Heikki @ home

Loose leaves from my tree

From org-page to org-webpage

I started this blog last year using org-page. Quite soon the author announced that he will not be supporting the package any more, but continued adding commits to it. I found difficult to keep my blog working and regained partial functionality by moving to an older version from the git repository.

I now made a successful and relatively easy transition to org-webpage, a fork of org-page. Again, documentation is sparse and leaves much to code reading and experimentation to understand what is going on.

Git integration is gone

The major advantage seems to be that org-webpage supports multiple projects. Also, git integration has been removed. It is no longer necessary to commit blog entries to a source branch of the repository to have the engine to generate the HTML for the website into the master branch. It is not even necessary to have the code stored in a git repository.

The published website can be written into a user defined directory, or, in case of github export, will be written into ~/.emacs.d/owp-temp.d/ directory. The uploader is code is written as a bash script into file ~/.emacs.d/owp-temp.d/<NAME>/owp-uploader.sh that is have to be executed from command line.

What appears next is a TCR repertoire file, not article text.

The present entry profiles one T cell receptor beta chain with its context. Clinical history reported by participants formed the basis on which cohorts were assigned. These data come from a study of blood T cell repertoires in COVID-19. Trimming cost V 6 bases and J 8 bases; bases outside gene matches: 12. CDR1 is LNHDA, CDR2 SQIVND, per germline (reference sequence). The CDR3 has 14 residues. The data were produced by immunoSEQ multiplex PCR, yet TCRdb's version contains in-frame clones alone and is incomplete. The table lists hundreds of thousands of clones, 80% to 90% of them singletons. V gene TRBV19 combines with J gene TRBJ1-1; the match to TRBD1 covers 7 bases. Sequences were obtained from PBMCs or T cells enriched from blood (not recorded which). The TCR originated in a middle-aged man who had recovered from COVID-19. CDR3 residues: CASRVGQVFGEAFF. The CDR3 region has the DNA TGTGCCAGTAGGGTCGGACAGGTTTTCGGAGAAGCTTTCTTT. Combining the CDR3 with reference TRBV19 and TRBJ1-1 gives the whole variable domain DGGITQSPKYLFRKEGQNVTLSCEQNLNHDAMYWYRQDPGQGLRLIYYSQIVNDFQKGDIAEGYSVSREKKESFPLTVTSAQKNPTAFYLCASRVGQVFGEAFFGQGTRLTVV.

While this adds steps to the procedure, it is more flexible. The documentation recommends using rclone for syncing the repo to one of the numerous cloud storages. There should be ways to bring all the functionality back within emacs for my specific usage of uploading the site to github.

I feel naked to have a project where my hard labour is not protected by git, so creating a repository for the source files was one of my first things to do.

Fixes from org-page to org-webpage

Since org-webpage was forked from org-page already in March 2015, some things I fixed a year ago in org-page needed to be fixing again. Thet were minor issues in generating the main index file and the navigation bar. Those patches were applied practically immediately by the maintainer "tomashu".

Development web server

It is possible to view locally the web site under development straight from the interactive publishing command owp/do-publication. It uses the pure lisp emacs-web-server that gets installed as a dependency from MELPA.

The new work flow

  • write
  • run test server
  • commit source, push to remote repo with magit
  • publish and push HTML to remote repo